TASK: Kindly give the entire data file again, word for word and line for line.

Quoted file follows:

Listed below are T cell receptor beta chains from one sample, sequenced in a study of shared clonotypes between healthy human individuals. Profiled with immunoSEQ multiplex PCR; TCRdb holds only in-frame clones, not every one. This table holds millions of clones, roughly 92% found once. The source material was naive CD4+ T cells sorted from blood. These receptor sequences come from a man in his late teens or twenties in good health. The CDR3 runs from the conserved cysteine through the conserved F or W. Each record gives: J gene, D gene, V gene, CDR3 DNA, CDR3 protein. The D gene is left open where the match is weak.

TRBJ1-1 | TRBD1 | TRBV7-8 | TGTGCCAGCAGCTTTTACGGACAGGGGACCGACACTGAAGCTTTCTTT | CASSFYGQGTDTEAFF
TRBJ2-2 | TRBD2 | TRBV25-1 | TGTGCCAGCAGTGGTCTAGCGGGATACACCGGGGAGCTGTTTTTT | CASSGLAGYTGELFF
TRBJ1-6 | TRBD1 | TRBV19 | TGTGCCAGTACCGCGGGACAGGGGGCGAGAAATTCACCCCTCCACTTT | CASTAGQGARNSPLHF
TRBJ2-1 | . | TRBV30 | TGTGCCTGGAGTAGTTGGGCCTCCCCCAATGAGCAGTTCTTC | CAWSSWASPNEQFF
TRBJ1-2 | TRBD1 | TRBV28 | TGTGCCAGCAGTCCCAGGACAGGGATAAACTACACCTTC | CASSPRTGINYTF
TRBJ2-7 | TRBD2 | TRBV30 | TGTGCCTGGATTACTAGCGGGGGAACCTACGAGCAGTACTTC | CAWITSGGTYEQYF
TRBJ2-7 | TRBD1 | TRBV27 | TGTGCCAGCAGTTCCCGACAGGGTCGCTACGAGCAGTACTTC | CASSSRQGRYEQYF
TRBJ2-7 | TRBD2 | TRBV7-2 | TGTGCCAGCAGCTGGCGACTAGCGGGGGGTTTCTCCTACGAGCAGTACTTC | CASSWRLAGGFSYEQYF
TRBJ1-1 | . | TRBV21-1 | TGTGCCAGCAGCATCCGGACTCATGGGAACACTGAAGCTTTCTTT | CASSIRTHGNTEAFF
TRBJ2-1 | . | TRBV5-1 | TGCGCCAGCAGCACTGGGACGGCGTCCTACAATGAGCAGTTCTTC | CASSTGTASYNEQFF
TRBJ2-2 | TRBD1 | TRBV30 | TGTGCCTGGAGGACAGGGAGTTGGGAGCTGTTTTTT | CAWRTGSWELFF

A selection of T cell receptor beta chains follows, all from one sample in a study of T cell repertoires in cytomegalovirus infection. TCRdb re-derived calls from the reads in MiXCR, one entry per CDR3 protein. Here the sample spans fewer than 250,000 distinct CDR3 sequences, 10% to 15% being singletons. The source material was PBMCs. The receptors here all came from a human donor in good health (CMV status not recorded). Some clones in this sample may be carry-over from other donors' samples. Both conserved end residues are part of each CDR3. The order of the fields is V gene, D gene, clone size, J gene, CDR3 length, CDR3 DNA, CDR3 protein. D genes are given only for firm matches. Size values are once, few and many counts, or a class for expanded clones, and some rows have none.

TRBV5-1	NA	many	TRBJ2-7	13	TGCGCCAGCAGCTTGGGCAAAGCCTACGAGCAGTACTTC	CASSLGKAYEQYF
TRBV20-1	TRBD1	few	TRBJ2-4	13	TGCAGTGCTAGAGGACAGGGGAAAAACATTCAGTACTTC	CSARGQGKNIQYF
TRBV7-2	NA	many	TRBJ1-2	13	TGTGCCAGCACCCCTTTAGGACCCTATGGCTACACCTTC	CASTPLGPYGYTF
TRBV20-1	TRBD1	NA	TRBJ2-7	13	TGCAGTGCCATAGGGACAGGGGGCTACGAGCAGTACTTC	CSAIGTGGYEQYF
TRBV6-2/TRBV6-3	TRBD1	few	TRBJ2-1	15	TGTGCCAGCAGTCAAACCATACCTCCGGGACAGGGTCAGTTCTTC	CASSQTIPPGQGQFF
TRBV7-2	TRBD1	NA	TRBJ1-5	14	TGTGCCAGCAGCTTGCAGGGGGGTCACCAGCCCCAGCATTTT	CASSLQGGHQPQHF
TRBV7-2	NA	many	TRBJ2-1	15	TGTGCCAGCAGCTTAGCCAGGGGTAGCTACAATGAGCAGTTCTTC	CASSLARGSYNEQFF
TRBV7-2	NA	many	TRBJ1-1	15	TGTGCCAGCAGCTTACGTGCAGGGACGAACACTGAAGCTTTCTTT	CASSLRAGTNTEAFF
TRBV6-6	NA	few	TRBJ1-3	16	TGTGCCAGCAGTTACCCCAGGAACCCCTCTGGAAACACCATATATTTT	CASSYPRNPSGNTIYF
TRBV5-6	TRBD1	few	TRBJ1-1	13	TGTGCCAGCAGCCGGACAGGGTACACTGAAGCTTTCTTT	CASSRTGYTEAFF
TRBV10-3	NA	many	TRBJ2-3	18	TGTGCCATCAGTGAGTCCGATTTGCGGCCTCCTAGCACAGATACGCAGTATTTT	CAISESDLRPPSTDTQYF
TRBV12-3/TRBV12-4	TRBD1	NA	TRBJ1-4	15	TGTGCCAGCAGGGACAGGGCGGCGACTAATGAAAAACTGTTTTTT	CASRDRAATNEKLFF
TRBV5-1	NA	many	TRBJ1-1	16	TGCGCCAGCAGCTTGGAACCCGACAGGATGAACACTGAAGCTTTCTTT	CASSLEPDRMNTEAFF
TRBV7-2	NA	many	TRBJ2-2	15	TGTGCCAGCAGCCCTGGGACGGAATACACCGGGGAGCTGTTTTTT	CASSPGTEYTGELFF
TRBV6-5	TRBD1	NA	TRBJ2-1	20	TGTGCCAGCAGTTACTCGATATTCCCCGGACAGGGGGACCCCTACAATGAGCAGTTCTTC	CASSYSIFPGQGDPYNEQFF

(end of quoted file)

Listed below are T cell receptor beta chains from one sample, sequenced in a study of shared clonotypes between healthy human individuals. Profiled with immunoSEQ multiplex PCR; TCRdb holds only in-frame clones, not every one. This table holds millions of clones, roughly 92% found once. The source material was naive CD4+ T cells sorted from blood. These receptor sequences come from a man in his late teens or twenties in good health. The CDR3 runs from the conserved cysteine through the conserved F or W. Each record gives: J gene, D gene, V gene, CDR3 DNA, CDR3 protein. The D gene is left open where the match is weak.

TRBJ1-1 | TRBD1 | TRBV7-8 | TGTGCCAGCAGCTTTTACGGACAGGGGACCGACACTGAAGCTTTCTTT | CASSFYGQGTDTEAFF
TRBJ2-2 | TRBD2 | TRBV25-1 | TGTGCCAGCAGTGGTCTAGCGGGATACACCGGGGAGCTGTTTTTT | CASSGLAGYTGELFF
TRBJ1-6 | TRBD1 | TRBV19 | TGTGCCAGTACCGCGGGACAGGGGGCGAGAAATTCACCCCTCCACTTT | CASTAGQGARNSPLHF
TRBJ2-1 | . | TRBV30 | TGTGCCTGGAGTAGTTGGGCCTCCCCCAATGAGCAGTTCTTC | CAWSSWASPNEQFF
TRBJ1-2 | TRBD1 | TRBV28 | TGTGCCAGCAGTCCCAGGACAGGGATAAACTACACCTTC | CASSPRTGINYTF
TRBJ2-7 | TRBD2 | TRBV30 | TGTGCCTGGATTACTAGCGGGGGAACCTACGAGCAGTACTTC | CAWITSGGTYEQYF
TRBJ2-7 | TRBD1 | TRBV27 | TGTGCCAGCAGTTCCCGACAGGGTCGCTACGAGCAGTACTTC | CASSSRQGRYEQYF
TRBJ2-7 | TRBD2 | TRBV7-2 | TGTGCCAGCAGCTGGCGACTAGCGGGGGGTTTCTCCTACGAGCAGTACTTC | CASSWRLAGGFSYEQYF
TRBJ1-1 | . | TRBV21-1 | TGTGCCAGCAGCATCCGGACTCATGGGAACACTGAAGCTTTCTTT | CASSIRTHGNTEAFF
TRBJ2-1 | . | TRBV5-1 | TGCGCCAGCAGCACTGGGACGGCGTCCTACAATGAGCAGTTCTTC | CASSTGTASYNEQFF
TRBJ2-2 | TRBD1 | TRBV30 | TGTGCCTGGAGGACAGGGAGTTGGGAGCTGTTTTTT | CAWRTGSWELFF

A selection of T cell receptor beta chains follows, all from one sample in a study of T cell repertoires in cytomegalovirus infection. TCRdb re-derived calls from the reads in MiXCR, one entry per CDR3 protein. Here the sample spans fewer than 250,000 distinct CDR3 sequences, 10% to 15% being singletons. The source material was PBMCs. The receptors here all came from a human donor in good health (CMV status not recorded). Some clones in this sample may be carry-over from other donors' samples. Both conserved end residues are part of each CDR3. The order of the fields is V gene, D gene, clone size, J gene, CDR3 length, CDR3 DNA, CDR3 protein. D genes are given only for firm matches. Size values are once, few and many counts, or a class for expanded clones, and some rows have none.

TRBV5-1	NA	many	TRBJ2-7	13	TGCGCCAGCAGCTTGGGCAAAGCCTACGAGCAGTACTTC	CASSLGKAYEQYF
TRBV20-1	TRBD1	few	TRBJ2-4	13	TGCAGTGCTAGAGGACAGGGGAAAAACATTCAGTACTTC	CSARGQGKNIQYF
TRBV7-2	NA	many	TRBJ1-2	13	TGTGCCAGCACCCCTTTAGGACCCTATGGCTACACCTTC	CASTPLGPYGYTF
TRBV20-1	TRBD1	NA	TRBJ2-7	13	TGCAGTGCCATAGGGACAGGGGGCTACGAGCAGTACTTC	CSAIGTGGYEQYF
TRBV6-2/TRBV6-3	TRBD1	few	TRBJ2-1	15	TGTGCCAGCAGTCAAACCATACCTCCGGGACAGGGTCAGTTCTTC	CASSQTIPPGQGQFF
TRBV7-2	TRBD1	NA	TRBJ1-5	14	TGTGCCAGCAGCTTGCAGGGGGGTCACCAGCCCCAGCATTTT	CASSLQGGHQPQHF
TRBV7-2	NA	many	TRBJ2-1	15	TGTGCCAGCAGCTTAGCCAGGGGTAGCTACAATGAGCAGTTCTTC	CASSLARGSYNEQFF
TRBV7-2	NA	many	TRBJ1-1	15	TGTGCCAGCAGCTTACGTGCAGGGACGAACACTGAAGCTTTCTTT	CASSLRAGTNTEAFF
TRBV6-6	NA	few	TRBJ1-3	16	TGTGCCAGCAGTTACCCCAGGAACCCCTCTGGAAACACCATATATTTT	CASSYPRNPSGNTIYF
TRBV5-6	TRBD1	few	TRBJ1-1	13	TGTGCCAGCAGCCGGACAGGGTACACTGAAGCTTTCTTT	CASSRTGYTEAFF
TRBV10-3	NA	many	TRBJ2-3	18	TGTGCCATCAGTGAGTCCGATTTGCGGCCTCCTAGCACAGATACGCAGTATTTT	CAISESDLRPPSTDTQYF
TRBV12-3/TRBV12-4	TRBD1	NA	TRBJ1-4	15	TGTGCCAGCAGGGACAGGGCGGCGACTAATGAAAAACTGTTTTTT	CASRDRAATNEKLFF
TRBV5-1	NA	many	TRBJ1-1	16	TGCGCCAGCAGCTTGGAACCCGACAGGATGAACACTGAAGCTTTCTTT	CASSLEPDRMNTEAFF
TRBV7-2	NA	many	TRBJ2-2	15	TGTGCCAGCAGCCCTGGGACGGAATACACCGGGGAGCTGTTTTTT	CASSPGTEYTGELFF
TRBV6-5	TRBD1	NA	TRBJ2-1	20	TGTGCCAGCAGTTACTCGATATTCCCCGGACAGGGGGACCCCTACAATGAGCAGTTCTTC	CASSYSIFPGQGDPYNEQFF